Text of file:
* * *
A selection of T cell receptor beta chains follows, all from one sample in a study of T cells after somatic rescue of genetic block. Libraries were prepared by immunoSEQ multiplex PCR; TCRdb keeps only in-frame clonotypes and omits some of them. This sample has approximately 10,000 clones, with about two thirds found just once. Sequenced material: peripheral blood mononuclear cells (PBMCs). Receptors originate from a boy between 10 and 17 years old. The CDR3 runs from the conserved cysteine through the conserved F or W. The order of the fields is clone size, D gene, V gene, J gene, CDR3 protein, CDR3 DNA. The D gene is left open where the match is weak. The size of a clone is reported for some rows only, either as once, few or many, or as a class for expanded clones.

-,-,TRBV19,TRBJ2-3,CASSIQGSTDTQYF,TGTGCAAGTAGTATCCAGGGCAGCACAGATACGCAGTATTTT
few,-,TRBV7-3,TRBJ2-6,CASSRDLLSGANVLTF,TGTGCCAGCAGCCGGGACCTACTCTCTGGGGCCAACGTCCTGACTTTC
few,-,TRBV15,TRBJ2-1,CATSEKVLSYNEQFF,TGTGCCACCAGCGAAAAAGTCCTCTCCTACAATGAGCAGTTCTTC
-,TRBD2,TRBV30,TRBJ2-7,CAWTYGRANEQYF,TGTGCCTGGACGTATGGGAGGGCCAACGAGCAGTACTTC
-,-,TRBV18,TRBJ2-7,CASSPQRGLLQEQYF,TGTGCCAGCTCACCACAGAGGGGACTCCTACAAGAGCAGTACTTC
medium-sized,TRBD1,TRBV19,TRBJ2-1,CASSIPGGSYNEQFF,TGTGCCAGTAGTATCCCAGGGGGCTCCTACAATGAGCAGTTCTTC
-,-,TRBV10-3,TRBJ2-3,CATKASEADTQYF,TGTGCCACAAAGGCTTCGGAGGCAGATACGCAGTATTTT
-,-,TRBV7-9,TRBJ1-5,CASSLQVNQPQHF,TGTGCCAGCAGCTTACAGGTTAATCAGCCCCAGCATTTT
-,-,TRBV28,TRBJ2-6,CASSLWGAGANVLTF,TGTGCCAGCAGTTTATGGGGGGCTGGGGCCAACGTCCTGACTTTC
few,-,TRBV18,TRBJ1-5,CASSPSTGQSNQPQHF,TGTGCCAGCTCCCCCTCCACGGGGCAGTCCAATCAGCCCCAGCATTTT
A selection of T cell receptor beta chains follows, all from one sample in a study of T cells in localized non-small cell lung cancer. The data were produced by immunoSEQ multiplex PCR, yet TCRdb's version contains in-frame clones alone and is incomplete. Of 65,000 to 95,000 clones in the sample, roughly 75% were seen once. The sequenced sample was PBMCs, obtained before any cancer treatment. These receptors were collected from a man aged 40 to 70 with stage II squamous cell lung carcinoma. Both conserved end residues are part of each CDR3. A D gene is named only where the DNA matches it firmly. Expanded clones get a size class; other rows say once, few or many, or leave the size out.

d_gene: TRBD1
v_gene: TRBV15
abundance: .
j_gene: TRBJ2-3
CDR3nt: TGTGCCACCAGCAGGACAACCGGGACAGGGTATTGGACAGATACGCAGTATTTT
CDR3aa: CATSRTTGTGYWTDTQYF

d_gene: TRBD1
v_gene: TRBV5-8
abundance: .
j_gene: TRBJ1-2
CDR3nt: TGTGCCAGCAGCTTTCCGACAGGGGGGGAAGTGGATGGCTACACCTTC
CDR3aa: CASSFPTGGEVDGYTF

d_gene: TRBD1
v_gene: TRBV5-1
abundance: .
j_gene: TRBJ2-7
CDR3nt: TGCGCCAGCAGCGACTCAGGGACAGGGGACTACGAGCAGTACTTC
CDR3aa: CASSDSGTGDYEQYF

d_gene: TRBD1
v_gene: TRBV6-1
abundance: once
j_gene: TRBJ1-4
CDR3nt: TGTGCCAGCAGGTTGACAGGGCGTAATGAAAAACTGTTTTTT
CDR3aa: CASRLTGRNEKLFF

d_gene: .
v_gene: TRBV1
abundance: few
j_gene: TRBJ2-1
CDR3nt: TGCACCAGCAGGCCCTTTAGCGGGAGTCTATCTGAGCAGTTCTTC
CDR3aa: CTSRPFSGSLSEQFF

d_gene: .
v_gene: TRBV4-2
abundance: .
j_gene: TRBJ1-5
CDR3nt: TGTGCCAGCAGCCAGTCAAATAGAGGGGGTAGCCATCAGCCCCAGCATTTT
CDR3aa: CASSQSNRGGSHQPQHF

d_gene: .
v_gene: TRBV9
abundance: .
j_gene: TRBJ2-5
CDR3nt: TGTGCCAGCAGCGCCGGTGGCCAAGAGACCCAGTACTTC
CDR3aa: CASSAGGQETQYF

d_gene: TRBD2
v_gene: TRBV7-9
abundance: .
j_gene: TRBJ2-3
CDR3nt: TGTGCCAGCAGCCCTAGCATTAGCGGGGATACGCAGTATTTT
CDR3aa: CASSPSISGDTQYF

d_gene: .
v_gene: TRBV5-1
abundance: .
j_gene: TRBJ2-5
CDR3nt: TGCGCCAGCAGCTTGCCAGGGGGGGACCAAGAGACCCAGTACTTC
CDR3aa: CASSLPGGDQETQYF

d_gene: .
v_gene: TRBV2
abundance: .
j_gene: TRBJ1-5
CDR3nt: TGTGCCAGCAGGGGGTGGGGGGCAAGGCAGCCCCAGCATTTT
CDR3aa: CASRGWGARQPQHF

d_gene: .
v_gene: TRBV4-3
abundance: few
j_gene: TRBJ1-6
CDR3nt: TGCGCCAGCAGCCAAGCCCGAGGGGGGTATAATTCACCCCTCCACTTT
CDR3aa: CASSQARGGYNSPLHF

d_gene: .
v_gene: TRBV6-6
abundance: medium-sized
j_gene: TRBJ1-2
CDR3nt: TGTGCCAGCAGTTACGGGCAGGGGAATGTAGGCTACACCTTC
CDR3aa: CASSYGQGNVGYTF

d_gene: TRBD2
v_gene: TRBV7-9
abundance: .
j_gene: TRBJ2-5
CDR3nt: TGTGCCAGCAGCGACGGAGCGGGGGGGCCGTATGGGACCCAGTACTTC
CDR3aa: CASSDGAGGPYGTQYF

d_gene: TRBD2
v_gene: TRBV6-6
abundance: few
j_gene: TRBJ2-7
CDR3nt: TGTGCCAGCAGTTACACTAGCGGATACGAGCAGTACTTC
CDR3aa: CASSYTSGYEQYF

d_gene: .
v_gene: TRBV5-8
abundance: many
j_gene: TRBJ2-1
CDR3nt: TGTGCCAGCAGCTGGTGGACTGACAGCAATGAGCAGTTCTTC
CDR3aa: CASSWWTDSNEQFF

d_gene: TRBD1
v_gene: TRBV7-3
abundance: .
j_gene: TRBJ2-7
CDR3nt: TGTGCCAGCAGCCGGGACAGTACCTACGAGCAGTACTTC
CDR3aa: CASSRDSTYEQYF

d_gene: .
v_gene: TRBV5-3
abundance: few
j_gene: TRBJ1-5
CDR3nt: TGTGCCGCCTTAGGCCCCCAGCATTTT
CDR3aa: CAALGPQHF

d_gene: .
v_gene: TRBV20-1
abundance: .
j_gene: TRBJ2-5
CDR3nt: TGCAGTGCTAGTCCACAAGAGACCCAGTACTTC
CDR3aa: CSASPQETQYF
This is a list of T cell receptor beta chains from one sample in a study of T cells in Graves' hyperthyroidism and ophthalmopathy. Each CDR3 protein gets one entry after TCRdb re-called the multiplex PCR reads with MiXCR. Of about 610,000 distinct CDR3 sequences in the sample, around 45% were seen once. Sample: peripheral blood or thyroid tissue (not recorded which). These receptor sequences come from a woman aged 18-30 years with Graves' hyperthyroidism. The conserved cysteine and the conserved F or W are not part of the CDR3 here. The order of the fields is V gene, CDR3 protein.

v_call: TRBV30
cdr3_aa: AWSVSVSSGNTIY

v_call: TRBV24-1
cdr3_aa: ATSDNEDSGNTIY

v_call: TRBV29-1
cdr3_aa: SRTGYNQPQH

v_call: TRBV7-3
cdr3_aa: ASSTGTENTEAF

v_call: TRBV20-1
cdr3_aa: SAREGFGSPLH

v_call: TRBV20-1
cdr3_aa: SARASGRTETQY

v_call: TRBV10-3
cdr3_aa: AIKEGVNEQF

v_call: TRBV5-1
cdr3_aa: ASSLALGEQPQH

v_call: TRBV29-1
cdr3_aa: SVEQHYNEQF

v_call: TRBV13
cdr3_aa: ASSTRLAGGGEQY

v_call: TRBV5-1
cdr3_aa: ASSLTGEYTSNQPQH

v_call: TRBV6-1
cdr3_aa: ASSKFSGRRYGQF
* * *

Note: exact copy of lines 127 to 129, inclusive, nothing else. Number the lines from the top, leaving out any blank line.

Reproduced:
cdr3_aa: SRTGYNQPQH

v_call: TRBV7-3
cdr3_aa: ASSTGTENTEAF